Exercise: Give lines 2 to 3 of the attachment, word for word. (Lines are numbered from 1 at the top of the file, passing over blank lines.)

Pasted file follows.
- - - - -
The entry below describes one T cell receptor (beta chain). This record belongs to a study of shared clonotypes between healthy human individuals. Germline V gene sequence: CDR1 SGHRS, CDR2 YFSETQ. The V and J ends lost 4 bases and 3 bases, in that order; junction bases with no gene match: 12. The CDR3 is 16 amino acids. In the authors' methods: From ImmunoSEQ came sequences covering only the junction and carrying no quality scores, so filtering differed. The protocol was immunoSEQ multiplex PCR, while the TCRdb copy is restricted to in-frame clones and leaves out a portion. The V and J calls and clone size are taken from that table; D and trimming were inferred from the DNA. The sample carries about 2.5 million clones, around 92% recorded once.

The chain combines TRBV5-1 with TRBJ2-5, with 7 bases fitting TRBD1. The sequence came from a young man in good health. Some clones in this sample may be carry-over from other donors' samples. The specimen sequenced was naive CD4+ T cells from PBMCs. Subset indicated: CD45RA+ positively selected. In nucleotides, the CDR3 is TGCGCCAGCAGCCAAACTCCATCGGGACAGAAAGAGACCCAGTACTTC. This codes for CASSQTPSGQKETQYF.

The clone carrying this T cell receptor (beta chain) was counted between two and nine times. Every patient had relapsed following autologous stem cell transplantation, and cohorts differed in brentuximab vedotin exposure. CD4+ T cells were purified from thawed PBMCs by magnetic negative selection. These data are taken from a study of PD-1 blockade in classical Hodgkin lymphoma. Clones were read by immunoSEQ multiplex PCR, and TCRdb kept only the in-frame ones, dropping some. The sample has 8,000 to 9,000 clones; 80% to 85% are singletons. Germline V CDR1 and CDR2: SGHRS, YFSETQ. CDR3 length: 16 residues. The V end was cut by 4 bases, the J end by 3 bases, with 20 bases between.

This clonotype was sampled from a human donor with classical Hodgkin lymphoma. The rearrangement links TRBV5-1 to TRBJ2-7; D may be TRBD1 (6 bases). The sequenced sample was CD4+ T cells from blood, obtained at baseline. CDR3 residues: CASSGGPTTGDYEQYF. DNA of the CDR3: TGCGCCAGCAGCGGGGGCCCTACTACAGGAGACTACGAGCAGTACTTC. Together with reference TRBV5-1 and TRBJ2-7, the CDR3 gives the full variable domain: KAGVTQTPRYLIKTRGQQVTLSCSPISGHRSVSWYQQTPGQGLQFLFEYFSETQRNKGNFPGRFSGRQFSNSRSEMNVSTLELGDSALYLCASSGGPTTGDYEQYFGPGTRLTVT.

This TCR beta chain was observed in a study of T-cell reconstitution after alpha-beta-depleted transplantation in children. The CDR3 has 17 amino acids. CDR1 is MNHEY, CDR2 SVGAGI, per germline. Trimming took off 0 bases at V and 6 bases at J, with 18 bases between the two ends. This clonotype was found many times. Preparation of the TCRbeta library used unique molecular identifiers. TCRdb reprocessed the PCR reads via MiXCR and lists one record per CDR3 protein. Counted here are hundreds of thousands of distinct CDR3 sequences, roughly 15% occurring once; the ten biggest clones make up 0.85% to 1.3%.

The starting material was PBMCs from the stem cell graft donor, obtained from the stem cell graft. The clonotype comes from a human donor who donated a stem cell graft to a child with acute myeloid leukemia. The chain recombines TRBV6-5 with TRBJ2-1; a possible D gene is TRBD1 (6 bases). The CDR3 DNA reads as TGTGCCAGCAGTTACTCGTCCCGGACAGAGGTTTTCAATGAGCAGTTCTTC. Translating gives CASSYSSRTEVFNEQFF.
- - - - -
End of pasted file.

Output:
The chain combines TRBV5-1 with TRBJ2-5, with 7 bases fitting TRBD1. The sequence came from a young man in good health. Some clones in this sample may be carry-over from other donors' samples. The specimen sequenced was naive CD4+ T cells from PBMCs. Subset indicated: CD45RA+ positively selected. In nucleotides, the CDR3 is TGCGCCAGCAGCCAAACTCCATCGGGACAGAAAGAGACCCAGTACTTC. This codes for CASSQTPSGQKETQYF.

The clone carrying this T cell receptor (beta chain) was counted between two and nine times. Every patient had relapsed following autologous stem cell transplantation, and cohorts differed in brentuximab vedotin exposure. CD4+ T cells were purified from thawed PBMCs by magnetic negative selection. These data are taken from a study of PD-1 blockade in classical Hodgkin lymphoma. Clones were read by immunoSEQ multiplex PCR, and TCRdb kept only the in-frame ones, dropping some. The sample has 8,000 to 9,000 clones; 80% to 85% are singletons. Germline V CDR1 and CDR2: SGHRS, YFSETQ. CDR3 length: 16 residues. The V end was cut by 4 bases, the J end by 3 bases, with 20 bases between.